Virginia Arbery

About Virginia Arbery

Dr. Virginia Arbery is Associate Professor of Humanities at Wyoming Catholic College. She has a Ph.D. in political philosophy from the University of Dallas and has taught at the University of Dallas, Thomas More College of Liberal Arts, St. Anselm College, Austin College, the University of Texas at Dallas, and Assumption College. A former Consultant to the National Center for Founding Documents (Boston University), her work on George Washington is included in Patriot Sage: George Washington and the American Political Tradition (ISI, 1999).

Constitutional Morality vs. Class Warfare: The Right Rhetoric for a Republic

By |2019-06-06T18:46:00-05:00July 9th, 2017|Categories: American Founding, Constitution, Featured, Federalist Papers, Republicanism, Rhetoric, Timeless Essays, Wyoming Catholic College|

For some time now, our political rhetoric has increasingly moved toward an opposition between classes, causing tension—indeed a kind of warfare—between what Aristotle called the few rich and the many poor. Our founders worked hard to bridge this gap… Today’s offering in our Timeless Essay series affords readers the opportunity to join Virginia Arbery [...]

Was There Something Unique to the Southerner?

By |2016-08-12T13:38:59-05:00July 23rd, 2016|Categories: Featured, Religion, Southern Agrarians, Wyoming Catholic College|

Science Some of the would-be defenders were the New Humanists of Allen Tate’s era. He criticized Paul Elmer More, Irving Babbitt, and Norman Foerster for their facile attempts to undo the de-humanizing effects of modern natural science. Generally speaking, they held that religion could be used to elevate society beyond the useful. Tate understood [...]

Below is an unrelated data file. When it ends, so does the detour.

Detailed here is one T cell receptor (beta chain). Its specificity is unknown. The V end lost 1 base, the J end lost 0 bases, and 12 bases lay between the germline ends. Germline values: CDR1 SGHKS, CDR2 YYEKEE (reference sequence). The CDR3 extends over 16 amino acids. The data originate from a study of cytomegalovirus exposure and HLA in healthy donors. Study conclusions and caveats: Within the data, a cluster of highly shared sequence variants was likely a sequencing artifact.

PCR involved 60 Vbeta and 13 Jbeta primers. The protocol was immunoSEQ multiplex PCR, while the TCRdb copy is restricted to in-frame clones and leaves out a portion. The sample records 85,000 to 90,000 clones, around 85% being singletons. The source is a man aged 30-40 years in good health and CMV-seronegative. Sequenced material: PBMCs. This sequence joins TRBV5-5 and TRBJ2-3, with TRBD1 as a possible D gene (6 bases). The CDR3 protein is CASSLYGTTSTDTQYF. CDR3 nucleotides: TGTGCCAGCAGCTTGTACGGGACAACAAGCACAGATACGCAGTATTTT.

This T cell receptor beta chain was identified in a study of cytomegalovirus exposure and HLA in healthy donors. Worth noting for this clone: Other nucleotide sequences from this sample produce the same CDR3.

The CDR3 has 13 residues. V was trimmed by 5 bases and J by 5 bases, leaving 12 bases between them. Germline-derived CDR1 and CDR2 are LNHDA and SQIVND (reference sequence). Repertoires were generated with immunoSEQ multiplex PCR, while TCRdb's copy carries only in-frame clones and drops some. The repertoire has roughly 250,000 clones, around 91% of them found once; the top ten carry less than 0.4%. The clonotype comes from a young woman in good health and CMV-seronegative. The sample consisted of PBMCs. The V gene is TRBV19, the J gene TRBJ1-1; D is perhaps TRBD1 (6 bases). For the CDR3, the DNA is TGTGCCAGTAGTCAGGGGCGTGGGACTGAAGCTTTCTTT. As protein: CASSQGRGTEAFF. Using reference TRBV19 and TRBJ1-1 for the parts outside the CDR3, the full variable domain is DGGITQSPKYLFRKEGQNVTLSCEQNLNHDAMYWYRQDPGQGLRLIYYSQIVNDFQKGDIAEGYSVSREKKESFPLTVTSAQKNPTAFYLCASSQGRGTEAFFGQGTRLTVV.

Was Allen Tate a Revolutionist?

By |2017-12-10T08:51:33-05:00July 16th, 2016|Categories: Books, Conservatism, Featured, Literature, Religion, Southern Agrarians, Wyoming Catholic College|

Allen Tate’s contribution to I’ll Take My Stand poses a challenge. He concludes his “Remarks on Southern Religion” by stating that the way the Southerner can “take hold of his tradition” is by violence. In a group of essays that has eschewed a direct, political solution to the damaging cultural effects of industrialism, Tate [...]

Constitutional Morality vs. Class Warfare: The Right Rhetoric for a Republic

By |2017-07-06T09:52:49-05:00September 14th, 2015|Categories: American Founding, Constitution, Featured, Morality, Wyoming Catholic College|

Every mid-term election, citizens of our republic are given the opportunity to judge whether each candidate’s rhetoric reflects our fundamental principles. To be sure, there are some irreconcilable differences among us, but, if as good citizens of a republic, we get our bearings by what we share, we will all the better be able to [...]